***

The man at the chamber of commerce greets me with a smile. His hair is snow white, his face darkened and creased with sun.

“I have an odd question for you,” I say. “Can you tell me if there is any public land available around here where people can ride their horses?”

“Well, some of these cowboys that come to town just ride right along 209,” he replies, considering.

It’s clear I’ve stumped him somehow.

“You mean right along the highway?” I ask.

“Yes, but there isn’t much traffic.”

All the same, it’s a highway. I don’t feel like taking my chances, even with my quiet, well-trained ranch horse.

“What about the mountain?” I ask. “I’ve heard it’s private but that it’s possible to get permission to ride there.”

“Oh yes,” he brightens. “You can ride up there. Just be sure to stay to the easterly side. It’s owned by three people, and the gentleman who owns the western side is—how should I put this? Well, he’s stingy. If you aren’t doing any work for him that’s free, he doesn’t want you up there.”

“But there’s a locked gate,” I remind him.

“Well, if you head in from Mountain Road, the gate is generally open,” he says. “And if it’s open, that means you can go on up.”

“Well, if you say so…”

“Have a good day,” he says kindly.

***

My friend swings the stock trailer in a wide arc. We unload the horses.

“Settle down, little missy,” he advises his mare.

My own mare snorts and observes her surroundings in her usual sensible, French Canadian fashion. She isn’t shod, and the terrain looks steep and rocky. But I’m riding with a farrier, and his horse isn’t shod either. I lead my horse over to a rock. I haven’t ridden in awhile and I’m not feeling limber. I’m not in the mood to “cowgirl up”—in other words, scramble into the stirrup from the ground.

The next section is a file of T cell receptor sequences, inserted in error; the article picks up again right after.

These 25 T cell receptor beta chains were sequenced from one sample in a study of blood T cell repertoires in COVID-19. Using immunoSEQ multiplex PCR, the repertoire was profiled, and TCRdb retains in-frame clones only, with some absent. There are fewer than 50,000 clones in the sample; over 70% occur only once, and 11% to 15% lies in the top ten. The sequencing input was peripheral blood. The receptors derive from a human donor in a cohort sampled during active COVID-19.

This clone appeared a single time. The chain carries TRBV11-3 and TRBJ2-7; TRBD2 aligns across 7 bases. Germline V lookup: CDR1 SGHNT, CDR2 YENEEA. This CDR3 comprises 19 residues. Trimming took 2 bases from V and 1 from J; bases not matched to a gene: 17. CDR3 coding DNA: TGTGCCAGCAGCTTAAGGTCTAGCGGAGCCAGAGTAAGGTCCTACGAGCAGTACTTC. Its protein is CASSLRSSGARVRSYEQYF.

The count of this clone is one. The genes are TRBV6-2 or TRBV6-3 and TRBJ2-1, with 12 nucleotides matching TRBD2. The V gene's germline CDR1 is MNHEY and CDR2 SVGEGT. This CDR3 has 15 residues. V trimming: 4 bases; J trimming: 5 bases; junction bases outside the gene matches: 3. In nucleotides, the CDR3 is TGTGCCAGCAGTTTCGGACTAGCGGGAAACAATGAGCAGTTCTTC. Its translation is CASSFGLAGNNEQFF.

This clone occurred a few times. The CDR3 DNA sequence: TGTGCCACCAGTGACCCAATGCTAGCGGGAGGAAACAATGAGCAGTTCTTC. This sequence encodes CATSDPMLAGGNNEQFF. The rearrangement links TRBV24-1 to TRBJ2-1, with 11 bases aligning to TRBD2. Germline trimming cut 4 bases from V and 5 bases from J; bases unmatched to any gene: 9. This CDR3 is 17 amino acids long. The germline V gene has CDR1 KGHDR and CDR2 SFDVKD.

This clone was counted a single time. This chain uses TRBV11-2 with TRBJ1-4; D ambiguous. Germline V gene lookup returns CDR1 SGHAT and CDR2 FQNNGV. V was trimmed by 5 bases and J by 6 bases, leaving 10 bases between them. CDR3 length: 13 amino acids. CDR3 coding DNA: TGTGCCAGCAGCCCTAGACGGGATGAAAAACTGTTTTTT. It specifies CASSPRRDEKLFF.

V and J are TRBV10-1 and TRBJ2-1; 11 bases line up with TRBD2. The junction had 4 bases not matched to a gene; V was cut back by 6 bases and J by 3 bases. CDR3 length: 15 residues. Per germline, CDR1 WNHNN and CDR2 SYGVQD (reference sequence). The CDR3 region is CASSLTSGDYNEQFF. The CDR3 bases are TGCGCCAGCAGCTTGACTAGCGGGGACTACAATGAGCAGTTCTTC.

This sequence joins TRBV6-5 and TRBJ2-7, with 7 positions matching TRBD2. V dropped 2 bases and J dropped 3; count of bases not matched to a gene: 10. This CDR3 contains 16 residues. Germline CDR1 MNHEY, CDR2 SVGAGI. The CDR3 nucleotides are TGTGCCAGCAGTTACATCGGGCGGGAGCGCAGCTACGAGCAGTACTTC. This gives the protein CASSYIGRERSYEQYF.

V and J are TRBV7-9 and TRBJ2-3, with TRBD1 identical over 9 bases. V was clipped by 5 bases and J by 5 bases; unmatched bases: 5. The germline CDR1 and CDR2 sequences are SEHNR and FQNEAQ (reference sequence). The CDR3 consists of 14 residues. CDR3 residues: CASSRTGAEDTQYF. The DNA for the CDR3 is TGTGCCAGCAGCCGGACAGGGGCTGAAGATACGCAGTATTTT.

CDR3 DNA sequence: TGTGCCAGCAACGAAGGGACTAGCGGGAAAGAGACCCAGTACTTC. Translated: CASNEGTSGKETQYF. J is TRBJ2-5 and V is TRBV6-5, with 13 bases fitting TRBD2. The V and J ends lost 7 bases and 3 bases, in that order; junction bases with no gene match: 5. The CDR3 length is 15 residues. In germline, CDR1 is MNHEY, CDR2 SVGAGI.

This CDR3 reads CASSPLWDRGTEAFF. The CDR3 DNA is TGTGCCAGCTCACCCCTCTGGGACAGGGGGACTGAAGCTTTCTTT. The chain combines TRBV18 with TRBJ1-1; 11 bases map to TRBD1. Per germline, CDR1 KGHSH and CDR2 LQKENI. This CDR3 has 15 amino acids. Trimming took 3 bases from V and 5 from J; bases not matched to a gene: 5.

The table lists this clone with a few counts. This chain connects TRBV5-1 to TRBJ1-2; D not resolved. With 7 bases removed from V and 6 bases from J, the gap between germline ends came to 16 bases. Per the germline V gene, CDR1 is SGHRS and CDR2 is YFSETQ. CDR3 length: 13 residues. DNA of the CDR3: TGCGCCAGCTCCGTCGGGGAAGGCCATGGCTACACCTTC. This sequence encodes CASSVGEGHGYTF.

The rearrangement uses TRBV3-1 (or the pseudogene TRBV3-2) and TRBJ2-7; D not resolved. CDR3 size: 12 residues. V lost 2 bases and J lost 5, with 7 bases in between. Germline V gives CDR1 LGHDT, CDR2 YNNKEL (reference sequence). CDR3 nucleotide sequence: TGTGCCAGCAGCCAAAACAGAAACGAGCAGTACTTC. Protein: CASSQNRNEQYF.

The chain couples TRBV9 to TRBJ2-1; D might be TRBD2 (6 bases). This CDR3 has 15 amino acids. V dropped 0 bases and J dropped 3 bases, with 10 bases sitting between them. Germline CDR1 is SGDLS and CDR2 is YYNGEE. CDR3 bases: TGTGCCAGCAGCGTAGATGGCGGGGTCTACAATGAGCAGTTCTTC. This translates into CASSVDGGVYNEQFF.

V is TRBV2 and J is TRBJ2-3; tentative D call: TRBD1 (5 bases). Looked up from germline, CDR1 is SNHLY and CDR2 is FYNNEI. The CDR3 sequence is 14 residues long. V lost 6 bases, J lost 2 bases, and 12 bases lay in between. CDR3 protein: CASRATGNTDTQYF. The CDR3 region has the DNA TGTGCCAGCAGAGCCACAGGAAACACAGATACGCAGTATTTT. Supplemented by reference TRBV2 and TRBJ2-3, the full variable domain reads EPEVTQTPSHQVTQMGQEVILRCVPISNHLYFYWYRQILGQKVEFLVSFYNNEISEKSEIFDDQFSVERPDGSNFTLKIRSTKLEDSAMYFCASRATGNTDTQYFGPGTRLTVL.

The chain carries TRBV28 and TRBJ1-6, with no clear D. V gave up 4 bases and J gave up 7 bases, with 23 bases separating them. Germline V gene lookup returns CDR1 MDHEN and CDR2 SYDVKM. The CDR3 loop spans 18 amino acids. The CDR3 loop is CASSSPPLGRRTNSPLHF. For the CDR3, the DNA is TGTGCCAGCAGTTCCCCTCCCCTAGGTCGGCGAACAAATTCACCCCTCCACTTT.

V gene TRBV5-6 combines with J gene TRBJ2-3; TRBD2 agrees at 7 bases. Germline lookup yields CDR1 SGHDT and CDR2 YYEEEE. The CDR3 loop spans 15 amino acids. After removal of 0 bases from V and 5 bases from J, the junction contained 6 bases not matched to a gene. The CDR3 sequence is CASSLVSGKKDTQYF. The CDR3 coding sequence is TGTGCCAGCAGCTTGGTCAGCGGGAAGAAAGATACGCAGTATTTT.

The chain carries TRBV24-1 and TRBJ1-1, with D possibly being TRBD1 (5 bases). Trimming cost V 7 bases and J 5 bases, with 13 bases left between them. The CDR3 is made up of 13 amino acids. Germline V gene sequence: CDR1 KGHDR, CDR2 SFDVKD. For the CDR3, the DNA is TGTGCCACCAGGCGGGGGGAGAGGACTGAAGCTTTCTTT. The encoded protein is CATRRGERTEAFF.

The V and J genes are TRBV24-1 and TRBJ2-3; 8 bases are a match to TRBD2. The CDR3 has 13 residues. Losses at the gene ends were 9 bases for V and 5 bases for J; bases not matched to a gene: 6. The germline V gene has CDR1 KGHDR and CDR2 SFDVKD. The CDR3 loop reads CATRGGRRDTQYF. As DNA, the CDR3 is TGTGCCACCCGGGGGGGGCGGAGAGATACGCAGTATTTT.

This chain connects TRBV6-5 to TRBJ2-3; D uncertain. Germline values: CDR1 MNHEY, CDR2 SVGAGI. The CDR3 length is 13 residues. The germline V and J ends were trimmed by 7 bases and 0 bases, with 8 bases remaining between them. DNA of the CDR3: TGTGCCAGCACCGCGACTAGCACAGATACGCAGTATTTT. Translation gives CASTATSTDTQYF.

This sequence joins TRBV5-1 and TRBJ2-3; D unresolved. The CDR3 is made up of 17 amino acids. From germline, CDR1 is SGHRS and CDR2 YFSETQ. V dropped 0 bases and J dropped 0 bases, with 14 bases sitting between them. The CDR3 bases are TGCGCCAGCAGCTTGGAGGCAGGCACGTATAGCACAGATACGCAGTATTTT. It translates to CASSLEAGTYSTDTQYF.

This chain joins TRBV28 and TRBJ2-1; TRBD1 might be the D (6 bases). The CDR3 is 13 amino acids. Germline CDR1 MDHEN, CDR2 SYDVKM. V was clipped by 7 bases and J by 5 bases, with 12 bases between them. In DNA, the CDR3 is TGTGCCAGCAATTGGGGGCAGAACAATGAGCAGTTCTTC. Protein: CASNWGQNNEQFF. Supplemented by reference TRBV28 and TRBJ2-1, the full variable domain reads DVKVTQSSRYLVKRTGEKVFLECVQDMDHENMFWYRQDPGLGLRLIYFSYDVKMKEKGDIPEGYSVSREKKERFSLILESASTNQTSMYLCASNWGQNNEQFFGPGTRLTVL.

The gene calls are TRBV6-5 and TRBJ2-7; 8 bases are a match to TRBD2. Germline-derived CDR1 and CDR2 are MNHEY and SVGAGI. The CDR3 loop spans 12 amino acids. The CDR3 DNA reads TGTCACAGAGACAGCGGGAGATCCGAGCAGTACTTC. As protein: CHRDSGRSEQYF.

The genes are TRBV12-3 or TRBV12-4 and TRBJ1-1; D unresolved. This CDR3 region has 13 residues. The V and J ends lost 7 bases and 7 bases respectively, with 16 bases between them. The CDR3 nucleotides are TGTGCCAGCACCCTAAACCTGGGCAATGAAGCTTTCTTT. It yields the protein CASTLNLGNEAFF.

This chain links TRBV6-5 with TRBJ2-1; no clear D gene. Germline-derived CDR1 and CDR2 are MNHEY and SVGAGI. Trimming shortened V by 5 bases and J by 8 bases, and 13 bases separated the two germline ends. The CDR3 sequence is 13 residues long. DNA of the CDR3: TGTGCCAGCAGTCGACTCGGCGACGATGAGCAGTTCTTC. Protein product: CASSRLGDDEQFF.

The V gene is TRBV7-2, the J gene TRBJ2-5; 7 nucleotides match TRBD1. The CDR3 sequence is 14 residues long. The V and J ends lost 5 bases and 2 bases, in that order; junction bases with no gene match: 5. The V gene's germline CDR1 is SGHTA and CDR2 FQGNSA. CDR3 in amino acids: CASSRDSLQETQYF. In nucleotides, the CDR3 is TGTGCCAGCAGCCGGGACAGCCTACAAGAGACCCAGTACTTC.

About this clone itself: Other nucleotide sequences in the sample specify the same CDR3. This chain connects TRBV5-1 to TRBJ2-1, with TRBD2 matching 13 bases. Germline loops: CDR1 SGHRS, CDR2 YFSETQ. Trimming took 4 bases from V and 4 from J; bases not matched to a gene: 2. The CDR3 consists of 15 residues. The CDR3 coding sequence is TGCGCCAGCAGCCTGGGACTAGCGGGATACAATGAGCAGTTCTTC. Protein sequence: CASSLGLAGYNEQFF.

“I can give you a leg up if you want,” my friend the farrier/cowboy suggests with some amusement.

“No, no, that’s okay,” I mumble, discarding my inflexible leather gloves on my mounting block rock.

I swing a leg up and spur my mare gently. My friend, who hasn’t ridden in over five years, looks at home on his sprightly Fox trotter.

The air is fresh and cool and the smell of sage is pungent. The sky is a herald of blue sea foam, awaiting our climb. I pause a moment to feel the weight of my stirrups, to let these sudden waves of homesickness wash over me. This homesickness of the past, of longing for this landscape I now inhabit. These raw elements of nature and the pristine tabletop of beauty above seem to await my long unfinished journey.

“You ready?” my friend asks.

I pause a moment, remembering the epigraph of Mabel Dodge Luhan’s novel, The Edge of Taos Desert.

“He who loves with passion lives on the edge of the desert.”

The desert. I am on the edge of it now, once and for all.

I turn to my companion and smile.

“I’m ready,” I say.